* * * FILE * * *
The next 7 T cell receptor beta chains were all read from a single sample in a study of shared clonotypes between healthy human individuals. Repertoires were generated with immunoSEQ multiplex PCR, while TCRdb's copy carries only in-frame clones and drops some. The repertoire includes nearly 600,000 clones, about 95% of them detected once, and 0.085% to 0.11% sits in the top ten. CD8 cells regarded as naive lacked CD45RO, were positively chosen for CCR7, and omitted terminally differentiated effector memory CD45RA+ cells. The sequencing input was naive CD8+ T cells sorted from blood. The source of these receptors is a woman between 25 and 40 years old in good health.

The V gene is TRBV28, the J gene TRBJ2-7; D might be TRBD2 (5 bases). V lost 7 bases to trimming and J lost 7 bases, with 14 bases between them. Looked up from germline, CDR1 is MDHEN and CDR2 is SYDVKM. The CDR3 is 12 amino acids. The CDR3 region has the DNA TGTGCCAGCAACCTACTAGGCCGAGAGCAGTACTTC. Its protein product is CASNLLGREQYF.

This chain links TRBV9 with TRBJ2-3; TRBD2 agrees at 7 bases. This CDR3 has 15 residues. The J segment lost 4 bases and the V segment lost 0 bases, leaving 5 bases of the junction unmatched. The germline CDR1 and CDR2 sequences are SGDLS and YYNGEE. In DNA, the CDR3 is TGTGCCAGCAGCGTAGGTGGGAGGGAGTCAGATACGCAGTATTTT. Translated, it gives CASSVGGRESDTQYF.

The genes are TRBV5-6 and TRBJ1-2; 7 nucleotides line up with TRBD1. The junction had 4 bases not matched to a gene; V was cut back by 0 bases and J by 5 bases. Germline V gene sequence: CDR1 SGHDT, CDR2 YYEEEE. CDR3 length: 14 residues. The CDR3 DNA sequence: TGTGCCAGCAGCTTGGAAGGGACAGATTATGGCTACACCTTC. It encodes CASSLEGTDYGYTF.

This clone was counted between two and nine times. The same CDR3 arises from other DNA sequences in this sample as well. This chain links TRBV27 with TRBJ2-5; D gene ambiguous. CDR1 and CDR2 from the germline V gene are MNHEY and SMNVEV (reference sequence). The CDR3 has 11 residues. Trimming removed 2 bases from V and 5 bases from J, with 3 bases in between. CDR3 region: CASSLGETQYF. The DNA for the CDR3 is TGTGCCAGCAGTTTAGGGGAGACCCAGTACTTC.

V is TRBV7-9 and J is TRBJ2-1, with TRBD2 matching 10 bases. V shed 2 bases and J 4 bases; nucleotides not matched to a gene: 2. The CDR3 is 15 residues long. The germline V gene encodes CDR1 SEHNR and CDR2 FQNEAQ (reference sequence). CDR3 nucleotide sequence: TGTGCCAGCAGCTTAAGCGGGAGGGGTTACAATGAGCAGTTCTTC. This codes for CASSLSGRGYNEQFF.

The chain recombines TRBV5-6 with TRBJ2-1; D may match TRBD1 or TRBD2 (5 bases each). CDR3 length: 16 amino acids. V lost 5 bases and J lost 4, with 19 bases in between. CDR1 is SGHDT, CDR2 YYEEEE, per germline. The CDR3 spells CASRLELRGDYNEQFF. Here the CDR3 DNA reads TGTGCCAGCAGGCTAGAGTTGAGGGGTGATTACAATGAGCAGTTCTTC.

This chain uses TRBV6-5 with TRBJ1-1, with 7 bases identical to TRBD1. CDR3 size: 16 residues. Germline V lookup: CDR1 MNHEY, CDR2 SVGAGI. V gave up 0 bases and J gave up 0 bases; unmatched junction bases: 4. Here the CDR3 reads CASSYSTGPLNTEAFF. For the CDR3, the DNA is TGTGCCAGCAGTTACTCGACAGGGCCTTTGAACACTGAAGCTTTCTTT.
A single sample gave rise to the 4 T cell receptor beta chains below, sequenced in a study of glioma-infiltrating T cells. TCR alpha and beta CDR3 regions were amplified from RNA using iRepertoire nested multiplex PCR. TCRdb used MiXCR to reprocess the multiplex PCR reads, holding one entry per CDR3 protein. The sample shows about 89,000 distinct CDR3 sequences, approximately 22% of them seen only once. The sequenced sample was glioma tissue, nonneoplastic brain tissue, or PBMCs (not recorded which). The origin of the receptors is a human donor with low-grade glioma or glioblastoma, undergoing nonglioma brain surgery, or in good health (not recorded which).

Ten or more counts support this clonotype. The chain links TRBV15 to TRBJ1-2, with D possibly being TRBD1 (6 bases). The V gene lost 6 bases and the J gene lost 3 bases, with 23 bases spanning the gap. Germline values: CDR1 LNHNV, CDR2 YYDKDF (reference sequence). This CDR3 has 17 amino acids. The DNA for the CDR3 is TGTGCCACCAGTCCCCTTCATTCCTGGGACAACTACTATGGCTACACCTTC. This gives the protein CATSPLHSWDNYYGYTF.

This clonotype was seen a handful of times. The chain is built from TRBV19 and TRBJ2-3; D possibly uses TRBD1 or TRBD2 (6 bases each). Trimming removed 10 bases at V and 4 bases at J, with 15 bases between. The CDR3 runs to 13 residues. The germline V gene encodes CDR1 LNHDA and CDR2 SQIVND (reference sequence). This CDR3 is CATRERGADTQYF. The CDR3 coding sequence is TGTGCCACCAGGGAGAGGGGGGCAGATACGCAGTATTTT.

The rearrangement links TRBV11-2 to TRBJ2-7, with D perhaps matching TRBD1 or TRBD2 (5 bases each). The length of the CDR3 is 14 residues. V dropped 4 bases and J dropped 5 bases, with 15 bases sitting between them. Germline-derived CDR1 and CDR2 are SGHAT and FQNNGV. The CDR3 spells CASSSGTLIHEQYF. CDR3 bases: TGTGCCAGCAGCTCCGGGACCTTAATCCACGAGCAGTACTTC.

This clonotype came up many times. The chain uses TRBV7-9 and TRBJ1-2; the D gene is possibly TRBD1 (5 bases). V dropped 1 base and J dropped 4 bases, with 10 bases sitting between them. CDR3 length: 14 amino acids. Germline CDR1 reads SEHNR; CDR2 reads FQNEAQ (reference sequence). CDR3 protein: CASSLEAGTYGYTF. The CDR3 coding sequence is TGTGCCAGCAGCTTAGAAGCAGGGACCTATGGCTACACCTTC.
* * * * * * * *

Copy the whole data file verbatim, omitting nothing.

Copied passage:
The next 7 T cell receptor beta chains were all read from a single sample in a study of shared clonotypes between healthy human individuals. Repertoires were generated with immunoSEQ multiplex PCR, while TCRdb's copy carries only in-frame clones and drops some. The repertoire includes nearly 600,000 clones, about 95% of them detected once, and 0.085% to 0.11% sits in the top ten. CD8 cells regarded as naive lacked CD45RO, were positively chosen for CCR7, and omitted terminally differentiated effector memory CD45RA+ cells. The sequencing input was naive CD8+ T cells sorted from blood. The source of these receptors is a woman between 25 and 40 years old in good health.

The V gene is TRBV28, the J gene TRBJ2-7; D might be TRBD2 (5 bases). V lost 7 bases to trimming and J lost 7 bases, with 14 bases between them. Looked up from germline, CDR1 is MDHEN and CDR2 is SYDVKM. The CDR3 is 12 amino acids. The CDR3 region has the DNA TGTGCCAGCAACCTACTAGGCCGAGAGCAGTACTTC. Its protein product is CASNLLGREQYF.

This chain links TRBV9 with TRBJ2-3; TRBD2 agrees at 7 bases. This CDR3 has 15 residues. The J segment lost 4 bases and the V segment lost 0 bases, leaving 5 bases of the junction unmatched. The germline CDR1 and CDR2 sequences are SGDLS and YYNGEE. In DNA, the CDR3 is TGTGCCAGCAGCGTAGGTGGGAGGGAGTCAGATACGCAGTATTTT. Translated, it gives CASSVGGRESDTQYF.

The genes are TRBV5-6 and TRBJ1-2; 7 nucleotides line up with TRBD1. The junction had 4 bases not matched to a gene; V was cut back by 0 bases and J by 5 bases. Germline V gene sequence: CDR1 SGHDT, CDR2 YYEEEE. CDR3 length: 14 residues. The CDR3 DNA sequence: TGTGCCAGCAGCTTGGAAGGGACAGATTATGGCTACACCTTC. It encodes CASSLEGTDYGYTF.

This clone was counted between two and nine times. The same CDR3 arises from other DNA sequences in this sample as well. This chain links TRBV27 with TRBJ2-5; D gene ambiguous. CDR1 and CDR2 from the germline V gene are MNHEY and SMNVEV (reference sequence). The CDR3 has 11 residues. Trimming removed 2 bases from V and 5 bases from J, with 3 bases in between. CDR3 region: CASSLGETQYF. The DNA for the CDR3 is TGTGCCAGCAGTTTAGGGGAGACCCAGTACTTC.

V is TRBV7-9 and J is TRBJ2-1, with TRBD2 matching 10 bases. V shed 2 bases and J 4 bases; nucleotides not matched to a gene: 2. The CDR3 is 15 residues long. The germline V gene encodes CDR1 SEHNR and CDR2 FQNEAQ (reference sequence). CDR3 nucleotide sequence: TGTGCCAGCAGCTTAAGCGGGAGGGGTTACAATGAGCAGTTCTTC. This codes for CASSLSGRGYNEQFF.

The chain recombines TRBV5-6 with TRBJ2-1; D may match TRBD1 or TRBD2 (5 bases each). CDR3 length: 16 amino acids. V lost 5 bases and J lost 4, with 19 bases in between. CDR1 is SGHDT, CDR2 YYEEEE, per germline. The CDR3 spells CASRLELRGDYNEQFF. Here the CDR3 DNA reads TGTGCCAGCAGGCTAGAGTTGAGGGGTGATTACAATGAGCAGTTCTTC.

This chain uses TRBV6-5 with TRBJ1-1, with 7 bases identical to TRBD1. CDR3 size: 16 residues. Germline V lookup: CDR1 MNHEY, CDR2 SVGAGI. V gave up 0 bases and J gave up 0 bases; unmatched junction bases: 4. Here the CDR3 reads CASSYSTGPLNTEAFF. For the CDR3, the DNA is TGTGCCAGCAGTTACTCGACAGGGCCTTTGAACACTGAAGCTTTCTTT.
A single sample gave rise to the 4 T cell receptor beta chains below, sequenced in a study of glioma-infiltrating T cells. TCR alpha and beta CDR3 regions were amplified from RNA using iRepertoire nested multiplex PCR. TCRdb used MiXCR to reprocess the multiplex PCR reads, holding one entry per CDR3 protein. The sample shows about 89,000 distinct CDR3 sequences, approximately 22% of them seen only once. The sequenced sample was glioma tissue, nonneoplastic brain tissue, or PBMCs (not recorded which). The origin of the receptors is a human donor with low-grade glioma or glioblastoma, undergoing nonglioma brain surgery, or in good health (not recorded which).

Ten or more counts support this clonotype. The chain links TRBV15 to TRBJ1-2, with D possibly being TRBD1 (6 bases). The V gene lost 6 bases and the J gene lost 3 bases, with 23 bases spanning the gap. Germline values: CDR1 LNHNV, CDR2 YYDKDF (reference sequence). This CDR3 has 17 amino acids. The DNA for the CDR3 is TGTGCCACCAGTCCCCTTCATTCCTGGGACAACTACTATGGCTACACCTTC. This gives the protein CATSPLHSWDNYYGYTF.

This clonotype was seen a handful of times. The chain is built from TRBV19 and TRBJ2-3; D possibly uses TRBD1 or TRBD2 (6 bases each). Trimming removed 10 bases at V and 4 bases at J, with 15 bases between. The CDR3 runs to 13 residues. The germline V gene encodes CDR1 LNHDA and CDR2 SQIVND (reference sequence). This CDR3 is CATRERGADTQYF. The CDR3 coding sequence is TGTGCCACCAGGGAGAGGGGGGCAGATACGCAGTATTTT.

The rearrangement links TRBV11-2 to TRBJ2-7, with D perhaps matching TRBD1 or TRBD2 (5 bases each). The length of the CDR3 is 14 residues. V dropped 4 bases and J dropped 5 bases, with 15 bases sitting between them. Germline-derived CDR1 and CDR2 are SGHAT and FQNNGV. The CDR3 spells CASSSGTLIHEQYF. CDR3 bases: TGTGCCAGCAGCTCCGGGACCTTAATCCACGAGCAGTACTTC.

This clonotype came up many times. The chain uses TRBV7-9 and TRBJ1-2; the D gene is possibly TRBD1 (5 bases). V dropped 1 base and J dropped 4 bases, with 10 bases sitting between them. CDR3 length: 14 amino acids. Germline CDR1 reads SEHNR; CDR2 reads FQNEAQ (reference sequence). CDR3 protein: CASSLEAGTYGYTF. The CDR3 coding sequence is TGTGCCAGCAGCTTAGAAGCAGGGACCTATGGCTACACCTTC.